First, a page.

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Math Help - Help on this inequation

  1. #1
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    Help on this inequation

    \sqrt{-x-2}-\sqrt[3]{x+5}<3 In this inequation what i'd usually do is bring -x-2 and x+5 to the "same root" that's 6. But i don't think i'm going anywhere because of that 3 on the right. What would you suggest me to do here?

    the condition is x\in(-\infty,-2]
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    Have you tried graphing the functions y = \sqrt{-x-2} - \sqrt[3]{x + 5} and y = 3 and determining the x values for which this inequality holds true?
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    i need to prepare for an exam, i don't think doing graphs will help me if i have to solve a similar inequation
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    Solve the equation \sqrt{-2-x}+ \sqrt[3]{x+ 5}= 3. The points where those are equal or where the roots are not defined (x must be less than -2, of course) separate ">" from "<".
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    Quote Originally Posted by Utherr View Post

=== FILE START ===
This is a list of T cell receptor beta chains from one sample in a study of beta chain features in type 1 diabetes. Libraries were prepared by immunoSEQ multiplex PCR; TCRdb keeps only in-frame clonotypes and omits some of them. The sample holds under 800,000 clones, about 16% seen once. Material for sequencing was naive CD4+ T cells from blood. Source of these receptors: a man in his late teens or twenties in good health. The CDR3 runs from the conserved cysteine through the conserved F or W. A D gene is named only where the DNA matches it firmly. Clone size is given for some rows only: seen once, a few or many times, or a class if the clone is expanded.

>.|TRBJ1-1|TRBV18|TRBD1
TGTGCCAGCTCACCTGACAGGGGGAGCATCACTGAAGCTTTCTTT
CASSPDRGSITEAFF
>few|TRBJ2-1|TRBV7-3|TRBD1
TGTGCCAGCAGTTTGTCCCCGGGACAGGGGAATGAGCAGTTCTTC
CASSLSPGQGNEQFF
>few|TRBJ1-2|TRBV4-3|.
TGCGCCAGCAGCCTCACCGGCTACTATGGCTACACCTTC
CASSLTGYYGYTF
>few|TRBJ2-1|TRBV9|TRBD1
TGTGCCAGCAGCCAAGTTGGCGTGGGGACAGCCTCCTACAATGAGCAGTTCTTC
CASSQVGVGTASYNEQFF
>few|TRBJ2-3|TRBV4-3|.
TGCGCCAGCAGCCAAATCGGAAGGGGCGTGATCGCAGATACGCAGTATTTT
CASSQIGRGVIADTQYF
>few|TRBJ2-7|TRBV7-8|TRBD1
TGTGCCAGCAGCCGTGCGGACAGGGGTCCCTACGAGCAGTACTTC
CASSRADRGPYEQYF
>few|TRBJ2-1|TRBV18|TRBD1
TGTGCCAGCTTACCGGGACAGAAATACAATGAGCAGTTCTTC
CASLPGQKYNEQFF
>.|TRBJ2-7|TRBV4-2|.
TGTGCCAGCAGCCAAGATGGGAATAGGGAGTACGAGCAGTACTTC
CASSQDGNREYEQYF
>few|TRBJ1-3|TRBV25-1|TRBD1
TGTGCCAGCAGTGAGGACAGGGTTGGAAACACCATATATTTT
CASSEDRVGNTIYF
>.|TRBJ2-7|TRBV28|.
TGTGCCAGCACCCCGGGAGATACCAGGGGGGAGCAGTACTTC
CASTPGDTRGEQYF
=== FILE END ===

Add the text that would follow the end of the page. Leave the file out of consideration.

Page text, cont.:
i need to prepare for an exam, i don't think doing graphs will help me if i have to solve a similar inequation
    On the contrary, you should NEVER try to solve any equations or inequations without picturing what you are actually dealing with (i.e. graphing). To gain a deep understanding of function analysis, you need to understand and be able to connect the numerical, graphical and algebraic representations of your function.
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  6. #6
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    Quote Originally Posted by Utherr View Post
    \sqrt{-x-2}-\sqrt[3]{x+5}<3 In this inequation what i'd usually do is bring -x-2 and x+5 to the "same root" that's 6. But i don't think i'm going anywhere because of that 3 on the right. What would you suggest me to do here?


    The condititon is x\in(-\infty,-2]
    If you want to use the 6th roots

    \sqrt{-x-2}=(-x-2)^{\frac{3}{6}}=\left(\sqrt[6]{-x-2}\right)^3

    \sqrt[3]{x+5}=(x+5)^{\frac{2}{6}}=\left(\sqrt[6]{x+5}\right)^2

    Instead...

    x=-2\ \Rightarrow\ \sqrt{0}-\sqrt[3]{3}<3

    x=-3\ \Rightarrow\ \sqrt{1}-\sqrt[3]{2}<3

    x=-4\ \Rightarrow\ \sqrt{2}-\sqrt[3]{1}<3

    x=-5\ \Rightarrow\ \sqrt{3}-\sqrt[3]{0}<3

    x=-6\ \Rightarrow\ \sqrt{4}-\sqrt[3]{-1}=3
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